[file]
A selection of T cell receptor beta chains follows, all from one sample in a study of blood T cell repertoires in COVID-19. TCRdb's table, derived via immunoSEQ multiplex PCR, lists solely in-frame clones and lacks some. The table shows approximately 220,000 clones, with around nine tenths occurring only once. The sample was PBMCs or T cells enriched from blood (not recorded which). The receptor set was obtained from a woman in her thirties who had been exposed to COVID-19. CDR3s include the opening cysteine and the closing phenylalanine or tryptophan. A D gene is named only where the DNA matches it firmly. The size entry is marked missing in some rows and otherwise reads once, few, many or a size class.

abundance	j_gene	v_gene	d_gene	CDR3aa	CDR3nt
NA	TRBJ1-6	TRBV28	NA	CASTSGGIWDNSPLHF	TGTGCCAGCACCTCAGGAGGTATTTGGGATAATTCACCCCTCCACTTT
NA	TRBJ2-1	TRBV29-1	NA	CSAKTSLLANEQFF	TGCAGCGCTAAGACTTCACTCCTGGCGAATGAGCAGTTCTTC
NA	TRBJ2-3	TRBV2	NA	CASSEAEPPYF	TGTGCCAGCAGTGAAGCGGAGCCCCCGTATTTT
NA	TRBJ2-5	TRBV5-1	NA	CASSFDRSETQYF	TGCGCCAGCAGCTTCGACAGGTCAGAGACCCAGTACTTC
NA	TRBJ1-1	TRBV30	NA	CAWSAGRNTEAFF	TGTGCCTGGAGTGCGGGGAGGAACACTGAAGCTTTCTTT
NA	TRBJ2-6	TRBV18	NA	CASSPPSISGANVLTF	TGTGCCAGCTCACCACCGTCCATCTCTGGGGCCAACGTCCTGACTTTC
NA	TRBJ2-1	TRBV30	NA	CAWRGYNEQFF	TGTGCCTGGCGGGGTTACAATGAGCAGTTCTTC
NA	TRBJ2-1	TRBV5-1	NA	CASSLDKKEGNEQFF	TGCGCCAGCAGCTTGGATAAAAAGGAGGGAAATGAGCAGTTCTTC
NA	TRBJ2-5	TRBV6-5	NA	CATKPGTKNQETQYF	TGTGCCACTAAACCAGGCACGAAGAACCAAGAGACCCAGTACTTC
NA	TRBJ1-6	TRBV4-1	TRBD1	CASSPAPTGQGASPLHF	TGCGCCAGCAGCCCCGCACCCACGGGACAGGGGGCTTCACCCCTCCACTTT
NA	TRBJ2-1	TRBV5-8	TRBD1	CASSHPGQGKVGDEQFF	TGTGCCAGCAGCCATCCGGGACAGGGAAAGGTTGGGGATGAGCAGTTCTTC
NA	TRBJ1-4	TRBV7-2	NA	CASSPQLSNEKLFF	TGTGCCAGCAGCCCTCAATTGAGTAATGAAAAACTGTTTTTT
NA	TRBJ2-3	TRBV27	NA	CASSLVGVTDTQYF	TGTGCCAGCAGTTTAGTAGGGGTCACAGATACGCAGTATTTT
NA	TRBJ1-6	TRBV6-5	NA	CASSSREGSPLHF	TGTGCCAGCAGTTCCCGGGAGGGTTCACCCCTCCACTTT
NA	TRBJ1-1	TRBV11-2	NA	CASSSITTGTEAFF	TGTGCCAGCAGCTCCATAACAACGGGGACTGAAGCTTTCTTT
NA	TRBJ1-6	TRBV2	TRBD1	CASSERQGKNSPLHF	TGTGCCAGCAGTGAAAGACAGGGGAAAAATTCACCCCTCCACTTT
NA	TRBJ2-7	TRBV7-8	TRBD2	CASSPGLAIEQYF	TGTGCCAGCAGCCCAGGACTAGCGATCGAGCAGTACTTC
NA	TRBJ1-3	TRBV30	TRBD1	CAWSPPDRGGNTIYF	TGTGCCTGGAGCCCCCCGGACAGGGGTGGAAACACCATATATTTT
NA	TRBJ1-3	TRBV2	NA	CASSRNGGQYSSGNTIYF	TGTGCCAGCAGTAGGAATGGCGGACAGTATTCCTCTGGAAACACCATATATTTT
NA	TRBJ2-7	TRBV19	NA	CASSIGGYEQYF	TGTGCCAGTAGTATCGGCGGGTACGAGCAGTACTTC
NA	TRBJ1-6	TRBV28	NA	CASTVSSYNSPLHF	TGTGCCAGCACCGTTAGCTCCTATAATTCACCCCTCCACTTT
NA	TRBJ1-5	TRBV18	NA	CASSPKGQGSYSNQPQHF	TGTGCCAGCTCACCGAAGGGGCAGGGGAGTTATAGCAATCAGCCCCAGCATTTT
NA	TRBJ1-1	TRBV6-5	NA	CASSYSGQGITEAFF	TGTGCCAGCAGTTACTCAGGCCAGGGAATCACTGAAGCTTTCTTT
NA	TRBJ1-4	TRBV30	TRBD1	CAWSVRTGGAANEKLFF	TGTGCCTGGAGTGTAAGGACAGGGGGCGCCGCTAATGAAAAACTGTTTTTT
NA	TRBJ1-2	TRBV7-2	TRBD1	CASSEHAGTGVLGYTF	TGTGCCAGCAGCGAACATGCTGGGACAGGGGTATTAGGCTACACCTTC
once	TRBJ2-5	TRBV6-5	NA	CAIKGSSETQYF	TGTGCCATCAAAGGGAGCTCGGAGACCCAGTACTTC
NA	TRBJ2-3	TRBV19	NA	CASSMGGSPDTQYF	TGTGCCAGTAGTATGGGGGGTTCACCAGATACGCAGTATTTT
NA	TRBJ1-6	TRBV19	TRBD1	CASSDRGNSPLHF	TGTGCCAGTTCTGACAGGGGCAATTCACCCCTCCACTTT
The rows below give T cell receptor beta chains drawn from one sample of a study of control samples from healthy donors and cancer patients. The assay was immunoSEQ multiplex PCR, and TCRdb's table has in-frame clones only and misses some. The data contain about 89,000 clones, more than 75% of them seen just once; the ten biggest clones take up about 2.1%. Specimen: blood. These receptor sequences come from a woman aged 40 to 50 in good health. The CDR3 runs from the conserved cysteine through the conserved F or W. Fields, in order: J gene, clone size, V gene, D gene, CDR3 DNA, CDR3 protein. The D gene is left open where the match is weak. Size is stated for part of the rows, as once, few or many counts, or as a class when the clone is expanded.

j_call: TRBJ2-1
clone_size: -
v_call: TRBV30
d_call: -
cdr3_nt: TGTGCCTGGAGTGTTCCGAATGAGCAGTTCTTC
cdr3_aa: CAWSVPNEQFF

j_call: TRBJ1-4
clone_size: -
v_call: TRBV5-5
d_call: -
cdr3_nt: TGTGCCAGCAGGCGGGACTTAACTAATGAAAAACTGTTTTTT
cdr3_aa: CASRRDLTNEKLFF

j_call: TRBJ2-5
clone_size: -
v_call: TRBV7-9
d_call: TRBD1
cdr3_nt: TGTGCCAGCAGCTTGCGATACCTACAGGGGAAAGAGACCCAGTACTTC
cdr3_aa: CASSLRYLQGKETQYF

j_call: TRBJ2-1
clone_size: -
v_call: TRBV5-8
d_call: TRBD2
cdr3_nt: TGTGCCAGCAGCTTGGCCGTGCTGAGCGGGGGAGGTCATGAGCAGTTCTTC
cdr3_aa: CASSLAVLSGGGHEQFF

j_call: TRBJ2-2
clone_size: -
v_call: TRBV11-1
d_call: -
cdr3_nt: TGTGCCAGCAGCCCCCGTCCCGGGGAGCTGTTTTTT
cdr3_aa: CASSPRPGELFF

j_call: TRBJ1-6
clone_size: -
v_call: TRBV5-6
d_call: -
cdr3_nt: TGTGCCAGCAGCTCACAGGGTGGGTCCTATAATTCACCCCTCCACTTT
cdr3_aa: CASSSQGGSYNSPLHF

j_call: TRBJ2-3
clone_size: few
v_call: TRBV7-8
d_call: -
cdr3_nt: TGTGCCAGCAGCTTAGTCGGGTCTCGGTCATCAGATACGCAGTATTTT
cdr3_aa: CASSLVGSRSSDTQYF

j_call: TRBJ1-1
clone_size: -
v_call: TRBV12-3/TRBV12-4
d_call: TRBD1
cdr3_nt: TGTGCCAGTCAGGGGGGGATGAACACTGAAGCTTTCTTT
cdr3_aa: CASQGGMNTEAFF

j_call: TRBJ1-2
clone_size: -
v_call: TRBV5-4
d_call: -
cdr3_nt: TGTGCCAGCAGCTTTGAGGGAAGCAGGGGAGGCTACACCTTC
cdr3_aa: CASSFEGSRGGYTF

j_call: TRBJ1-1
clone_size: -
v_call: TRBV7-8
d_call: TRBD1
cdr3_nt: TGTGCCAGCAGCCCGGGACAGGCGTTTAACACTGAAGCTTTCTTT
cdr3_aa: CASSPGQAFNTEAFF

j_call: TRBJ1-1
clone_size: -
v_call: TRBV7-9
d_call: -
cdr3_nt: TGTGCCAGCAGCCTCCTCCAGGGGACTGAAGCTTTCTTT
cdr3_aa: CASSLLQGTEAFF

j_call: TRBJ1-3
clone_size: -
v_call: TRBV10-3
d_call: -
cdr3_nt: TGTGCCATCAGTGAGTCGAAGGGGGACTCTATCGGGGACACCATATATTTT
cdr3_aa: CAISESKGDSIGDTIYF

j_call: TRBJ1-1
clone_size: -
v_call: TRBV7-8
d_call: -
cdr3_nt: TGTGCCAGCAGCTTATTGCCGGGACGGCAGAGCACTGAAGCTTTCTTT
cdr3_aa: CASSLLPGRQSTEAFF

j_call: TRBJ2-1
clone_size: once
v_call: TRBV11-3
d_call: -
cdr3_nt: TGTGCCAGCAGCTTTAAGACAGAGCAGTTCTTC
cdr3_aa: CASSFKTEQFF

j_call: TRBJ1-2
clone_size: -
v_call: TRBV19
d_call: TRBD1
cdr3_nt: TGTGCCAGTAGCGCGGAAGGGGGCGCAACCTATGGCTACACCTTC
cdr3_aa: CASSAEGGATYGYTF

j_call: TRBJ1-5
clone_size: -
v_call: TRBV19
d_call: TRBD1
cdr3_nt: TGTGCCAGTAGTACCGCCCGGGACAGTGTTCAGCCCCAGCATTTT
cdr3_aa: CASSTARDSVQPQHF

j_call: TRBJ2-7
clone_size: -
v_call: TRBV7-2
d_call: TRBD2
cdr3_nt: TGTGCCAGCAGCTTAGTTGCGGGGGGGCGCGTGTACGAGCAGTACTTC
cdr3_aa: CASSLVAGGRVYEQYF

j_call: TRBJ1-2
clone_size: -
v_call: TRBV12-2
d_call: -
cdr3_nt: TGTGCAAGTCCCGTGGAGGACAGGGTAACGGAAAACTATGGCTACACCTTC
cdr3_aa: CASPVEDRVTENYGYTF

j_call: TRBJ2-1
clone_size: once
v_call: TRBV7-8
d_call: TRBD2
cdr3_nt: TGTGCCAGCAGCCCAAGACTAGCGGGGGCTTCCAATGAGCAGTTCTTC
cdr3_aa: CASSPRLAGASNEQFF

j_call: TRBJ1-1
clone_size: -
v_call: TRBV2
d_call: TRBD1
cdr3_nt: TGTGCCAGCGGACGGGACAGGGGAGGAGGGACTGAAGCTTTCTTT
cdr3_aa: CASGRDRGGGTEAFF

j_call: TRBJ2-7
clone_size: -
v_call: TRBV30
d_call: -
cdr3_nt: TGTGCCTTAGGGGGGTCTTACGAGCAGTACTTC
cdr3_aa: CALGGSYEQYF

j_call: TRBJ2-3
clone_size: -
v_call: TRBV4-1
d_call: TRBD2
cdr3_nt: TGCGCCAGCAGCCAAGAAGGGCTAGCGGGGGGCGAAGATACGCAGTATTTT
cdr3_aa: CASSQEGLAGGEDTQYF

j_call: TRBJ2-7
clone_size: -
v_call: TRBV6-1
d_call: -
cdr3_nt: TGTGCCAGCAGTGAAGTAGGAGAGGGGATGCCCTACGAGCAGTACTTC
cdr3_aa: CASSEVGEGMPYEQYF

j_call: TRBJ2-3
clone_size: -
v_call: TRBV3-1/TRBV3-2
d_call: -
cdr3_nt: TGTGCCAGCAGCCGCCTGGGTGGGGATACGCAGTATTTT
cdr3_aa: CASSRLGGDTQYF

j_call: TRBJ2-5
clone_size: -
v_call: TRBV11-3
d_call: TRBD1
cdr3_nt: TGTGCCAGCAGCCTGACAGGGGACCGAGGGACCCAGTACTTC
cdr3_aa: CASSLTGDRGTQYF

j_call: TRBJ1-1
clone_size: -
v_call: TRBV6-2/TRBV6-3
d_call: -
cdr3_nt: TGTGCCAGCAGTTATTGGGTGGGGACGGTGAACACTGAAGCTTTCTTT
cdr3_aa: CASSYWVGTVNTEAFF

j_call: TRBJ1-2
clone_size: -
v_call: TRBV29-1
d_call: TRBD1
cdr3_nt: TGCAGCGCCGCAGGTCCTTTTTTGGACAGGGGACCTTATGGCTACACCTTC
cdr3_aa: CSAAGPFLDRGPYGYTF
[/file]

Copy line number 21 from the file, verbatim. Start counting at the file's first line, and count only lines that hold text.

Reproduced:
NA	TRBJ1-3	TRBV2	NA	CASSRNGGQYSSGNTIYF	TGTGCCAGCAGTAGGAATGGCGGACAGTATTCCTCTGGAAACACCATATATTTT